Ghasp! Don’t they know that the King James Bible is the one true Word of God? Don’t they know that cultured English of the early 1600s is the only approved way to read the words of Jeeesus? Heavens above! The next thing you know, they’ll be putting the Comma Johanneum in brackets and translating almah in Isaiah 7:14 as “young woman.”

    Suddenly, I have the urge to drive to the Creation “Museum” in a large iron chariot.

  3. #3 RBH
    June 26, 2007

    They are effectively conceding that evolution is a reasonable conclusion to draw unless you begin with preconceived notions from Genesis.

    According to a talk by Georgia Purdom, a Ph.D. molecular geneticist (Ohio State) and now full-time employee of AIG, it really is all in the presuppositions. According to her, one can interpret evidence any way at all, depending on one’s presuppositions. I don’t believe she’s thought through that very carefully. Presuppositions based around Cthulhu are a dab different from hers. :)

  4. #4 rubble
    June 26, 2007

    The rejection of reason, coherent debate, and ultimately science itself is simply explained. The concern is the culture: the graffiti and the headlines displayed in the museum make that point very clear. The whole argument is basically undesirable consequences — to even consider that science is a good way of understanding physical phenomena is to invite trouble into society.

    That the “museum” doesn’t offer any tangibles of antiquity isn’t surprising, because it’s not a scientific research institution — unlike the typical natural history museum. There’s simply no need for such tangibles, because it’s not about the science; to paraphrase the infamous sign hung in the Clinton White House, it’s the culture, stupid.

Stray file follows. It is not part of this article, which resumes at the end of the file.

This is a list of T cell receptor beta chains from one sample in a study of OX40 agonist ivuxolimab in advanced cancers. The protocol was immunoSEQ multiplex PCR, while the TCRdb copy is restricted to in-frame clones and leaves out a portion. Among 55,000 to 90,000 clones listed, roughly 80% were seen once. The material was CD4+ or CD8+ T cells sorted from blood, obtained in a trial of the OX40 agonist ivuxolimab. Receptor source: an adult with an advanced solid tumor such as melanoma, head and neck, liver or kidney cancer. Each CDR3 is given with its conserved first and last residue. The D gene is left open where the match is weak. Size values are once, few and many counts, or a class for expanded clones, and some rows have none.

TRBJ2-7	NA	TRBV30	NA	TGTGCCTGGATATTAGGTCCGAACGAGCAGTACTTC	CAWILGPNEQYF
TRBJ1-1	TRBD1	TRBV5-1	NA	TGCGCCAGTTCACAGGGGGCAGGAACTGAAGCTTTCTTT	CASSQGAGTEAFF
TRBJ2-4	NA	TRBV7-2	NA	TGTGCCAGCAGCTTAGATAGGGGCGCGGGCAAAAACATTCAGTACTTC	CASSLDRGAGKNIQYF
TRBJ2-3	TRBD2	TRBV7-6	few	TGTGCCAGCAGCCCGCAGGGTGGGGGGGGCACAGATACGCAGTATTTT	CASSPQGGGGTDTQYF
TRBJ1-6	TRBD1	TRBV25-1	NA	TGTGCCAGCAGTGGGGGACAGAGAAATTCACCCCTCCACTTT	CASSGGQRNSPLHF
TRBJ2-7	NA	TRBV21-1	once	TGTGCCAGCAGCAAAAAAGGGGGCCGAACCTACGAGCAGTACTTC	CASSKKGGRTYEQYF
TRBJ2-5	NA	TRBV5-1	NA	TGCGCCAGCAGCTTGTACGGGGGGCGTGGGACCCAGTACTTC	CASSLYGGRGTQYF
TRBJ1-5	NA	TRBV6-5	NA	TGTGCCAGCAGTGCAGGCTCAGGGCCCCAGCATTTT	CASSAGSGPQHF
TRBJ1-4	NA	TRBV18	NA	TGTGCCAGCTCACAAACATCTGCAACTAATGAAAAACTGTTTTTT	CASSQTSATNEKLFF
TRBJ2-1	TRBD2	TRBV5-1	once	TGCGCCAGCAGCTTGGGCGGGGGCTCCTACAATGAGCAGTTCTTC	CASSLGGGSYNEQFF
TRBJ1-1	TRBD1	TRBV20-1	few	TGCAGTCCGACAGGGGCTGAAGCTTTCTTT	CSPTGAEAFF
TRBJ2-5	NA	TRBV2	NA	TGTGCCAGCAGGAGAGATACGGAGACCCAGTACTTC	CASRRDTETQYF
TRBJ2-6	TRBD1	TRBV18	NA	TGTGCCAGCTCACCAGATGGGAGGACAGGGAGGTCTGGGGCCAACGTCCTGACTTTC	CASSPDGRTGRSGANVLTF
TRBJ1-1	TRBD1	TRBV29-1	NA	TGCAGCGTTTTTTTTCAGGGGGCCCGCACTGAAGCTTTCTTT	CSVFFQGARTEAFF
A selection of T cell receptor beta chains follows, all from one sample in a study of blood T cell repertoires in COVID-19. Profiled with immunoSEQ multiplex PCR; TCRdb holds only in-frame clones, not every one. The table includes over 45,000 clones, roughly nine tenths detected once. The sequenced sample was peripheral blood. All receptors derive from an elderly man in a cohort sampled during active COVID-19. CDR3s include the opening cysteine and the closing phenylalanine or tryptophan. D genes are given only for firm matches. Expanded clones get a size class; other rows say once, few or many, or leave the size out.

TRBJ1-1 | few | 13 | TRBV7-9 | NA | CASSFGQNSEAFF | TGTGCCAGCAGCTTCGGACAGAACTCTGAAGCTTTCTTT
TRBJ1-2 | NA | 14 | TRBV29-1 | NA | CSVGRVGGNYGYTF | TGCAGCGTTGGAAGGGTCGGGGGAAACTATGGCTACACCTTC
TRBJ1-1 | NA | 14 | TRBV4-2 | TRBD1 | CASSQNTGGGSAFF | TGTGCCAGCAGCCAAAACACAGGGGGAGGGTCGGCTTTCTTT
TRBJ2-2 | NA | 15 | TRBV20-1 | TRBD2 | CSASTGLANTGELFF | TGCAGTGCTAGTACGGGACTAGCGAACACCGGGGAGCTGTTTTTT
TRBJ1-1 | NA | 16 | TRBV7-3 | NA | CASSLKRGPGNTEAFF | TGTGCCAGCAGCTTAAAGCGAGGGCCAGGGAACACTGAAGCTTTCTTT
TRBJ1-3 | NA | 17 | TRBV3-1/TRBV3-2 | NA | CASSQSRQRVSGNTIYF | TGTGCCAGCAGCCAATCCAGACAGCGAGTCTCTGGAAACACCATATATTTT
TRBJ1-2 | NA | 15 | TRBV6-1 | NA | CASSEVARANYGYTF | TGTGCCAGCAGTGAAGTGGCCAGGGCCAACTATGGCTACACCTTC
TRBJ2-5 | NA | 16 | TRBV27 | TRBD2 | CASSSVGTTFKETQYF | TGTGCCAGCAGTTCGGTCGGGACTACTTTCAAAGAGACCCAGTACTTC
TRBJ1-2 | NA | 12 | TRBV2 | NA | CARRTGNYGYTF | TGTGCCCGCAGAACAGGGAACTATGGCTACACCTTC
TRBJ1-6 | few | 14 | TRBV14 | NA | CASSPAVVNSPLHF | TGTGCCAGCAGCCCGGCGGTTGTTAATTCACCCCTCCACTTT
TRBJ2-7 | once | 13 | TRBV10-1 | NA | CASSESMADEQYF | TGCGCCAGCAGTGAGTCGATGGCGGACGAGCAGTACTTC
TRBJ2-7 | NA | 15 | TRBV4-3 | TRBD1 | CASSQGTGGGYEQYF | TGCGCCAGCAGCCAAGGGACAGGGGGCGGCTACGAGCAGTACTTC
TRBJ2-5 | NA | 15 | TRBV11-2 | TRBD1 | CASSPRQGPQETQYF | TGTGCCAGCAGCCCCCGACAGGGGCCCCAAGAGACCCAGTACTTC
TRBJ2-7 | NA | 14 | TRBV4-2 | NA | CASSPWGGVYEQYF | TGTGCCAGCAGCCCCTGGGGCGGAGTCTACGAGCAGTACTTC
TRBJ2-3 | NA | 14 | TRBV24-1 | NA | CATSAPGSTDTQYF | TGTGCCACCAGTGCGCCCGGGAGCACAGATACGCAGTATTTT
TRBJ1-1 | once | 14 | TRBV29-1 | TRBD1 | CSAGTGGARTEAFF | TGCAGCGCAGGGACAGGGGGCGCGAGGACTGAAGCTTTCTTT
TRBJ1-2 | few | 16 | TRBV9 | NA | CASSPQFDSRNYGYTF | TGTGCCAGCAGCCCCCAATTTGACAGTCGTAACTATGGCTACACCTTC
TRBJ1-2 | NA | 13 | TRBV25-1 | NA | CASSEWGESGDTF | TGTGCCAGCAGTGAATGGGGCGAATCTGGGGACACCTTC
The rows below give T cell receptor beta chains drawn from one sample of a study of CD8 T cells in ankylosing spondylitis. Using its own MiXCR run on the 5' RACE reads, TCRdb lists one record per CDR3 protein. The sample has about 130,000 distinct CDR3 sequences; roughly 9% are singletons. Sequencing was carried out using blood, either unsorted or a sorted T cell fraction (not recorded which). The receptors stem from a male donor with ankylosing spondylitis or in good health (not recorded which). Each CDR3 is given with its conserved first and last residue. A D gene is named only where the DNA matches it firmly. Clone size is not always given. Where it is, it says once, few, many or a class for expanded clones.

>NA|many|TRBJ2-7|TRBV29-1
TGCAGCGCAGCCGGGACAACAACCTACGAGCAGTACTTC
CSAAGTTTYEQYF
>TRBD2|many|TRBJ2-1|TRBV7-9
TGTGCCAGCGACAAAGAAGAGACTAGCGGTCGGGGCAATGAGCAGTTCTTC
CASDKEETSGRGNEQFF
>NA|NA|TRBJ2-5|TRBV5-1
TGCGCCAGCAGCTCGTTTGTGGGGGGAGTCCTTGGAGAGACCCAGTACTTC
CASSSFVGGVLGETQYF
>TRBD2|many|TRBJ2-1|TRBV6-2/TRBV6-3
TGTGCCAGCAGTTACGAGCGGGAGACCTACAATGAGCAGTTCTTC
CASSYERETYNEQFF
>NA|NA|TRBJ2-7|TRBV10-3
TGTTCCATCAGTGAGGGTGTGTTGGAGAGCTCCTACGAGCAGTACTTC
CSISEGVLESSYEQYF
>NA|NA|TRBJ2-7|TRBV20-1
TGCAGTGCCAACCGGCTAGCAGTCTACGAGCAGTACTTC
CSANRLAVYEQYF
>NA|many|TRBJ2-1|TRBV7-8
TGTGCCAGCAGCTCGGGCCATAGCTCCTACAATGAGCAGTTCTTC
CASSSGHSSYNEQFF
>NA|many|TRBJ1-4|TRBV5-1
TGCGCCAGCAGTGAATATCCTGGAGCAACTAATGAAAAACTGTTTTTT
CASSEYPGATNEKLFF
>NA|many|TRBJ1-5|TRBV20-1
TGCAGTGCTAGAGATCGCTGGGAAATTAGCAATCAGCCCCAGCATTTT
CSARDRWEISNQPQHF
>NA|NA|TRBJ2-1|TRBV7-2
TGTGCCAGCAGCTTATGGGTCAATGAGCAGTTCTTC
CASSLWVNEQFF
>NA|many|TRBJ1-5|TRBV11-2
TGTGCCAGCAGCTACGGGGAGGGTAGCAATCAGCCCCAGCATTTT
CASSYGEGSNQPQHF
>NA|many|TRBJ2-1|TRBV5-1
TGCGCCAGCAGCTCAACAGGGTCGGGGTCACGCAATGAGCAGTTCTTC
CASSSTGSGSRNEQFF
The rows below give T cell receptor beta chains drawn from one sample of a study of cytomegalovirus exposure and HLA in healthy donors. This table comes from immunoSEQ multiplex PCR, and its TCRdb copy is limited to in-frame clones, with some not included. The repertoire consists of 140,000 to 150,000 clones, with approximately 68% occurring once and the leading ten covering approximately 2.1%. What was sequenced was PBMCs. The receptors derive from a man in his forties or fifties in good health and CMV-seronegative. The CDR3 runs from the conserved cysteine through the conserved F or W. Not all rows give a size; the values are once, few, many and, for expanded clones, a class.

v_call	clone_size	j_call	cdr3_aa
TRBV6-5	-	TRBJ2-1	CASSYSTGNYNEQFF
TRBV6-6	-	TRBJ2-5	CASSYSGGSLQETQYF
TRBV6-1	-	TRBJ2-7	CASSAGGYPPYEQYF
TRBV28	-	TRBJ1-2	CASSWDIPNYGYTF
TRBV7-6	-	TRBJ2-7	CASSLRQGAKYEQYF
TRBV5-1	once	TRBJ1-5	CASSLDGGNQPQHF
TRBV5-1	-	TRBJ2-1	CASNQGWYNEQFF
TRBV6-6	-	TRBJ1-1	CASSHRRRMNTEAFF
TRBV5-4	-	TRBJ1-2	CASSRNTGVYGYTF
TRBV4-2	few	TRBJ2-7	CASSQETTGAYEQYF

5. #5 Susannah
    June 26, 2007

    Good series!

    What struck me, reading your posts and their posters, is how much they, claiming that the Bible is the Word of God, disrespect its text.

    To bolster a statement or two by Paul, “…by one man sin entered into the world, and death by sin,…” they devise a whole scheme about the purported vegetarianism of the original creation. For this, they add to a text saying that God has given them herbs, making it say that this is all that they were able to eat. Then, to round it all off, they use a poetic text from the prophets, referring to a (mythical) future time, as if it also, with no hint of a justification in the text itself, is describing the state of things in Eden. And that, when the text specifies the location; “in the sacred mount.” IOW, in Jerusalem. Not in Eden.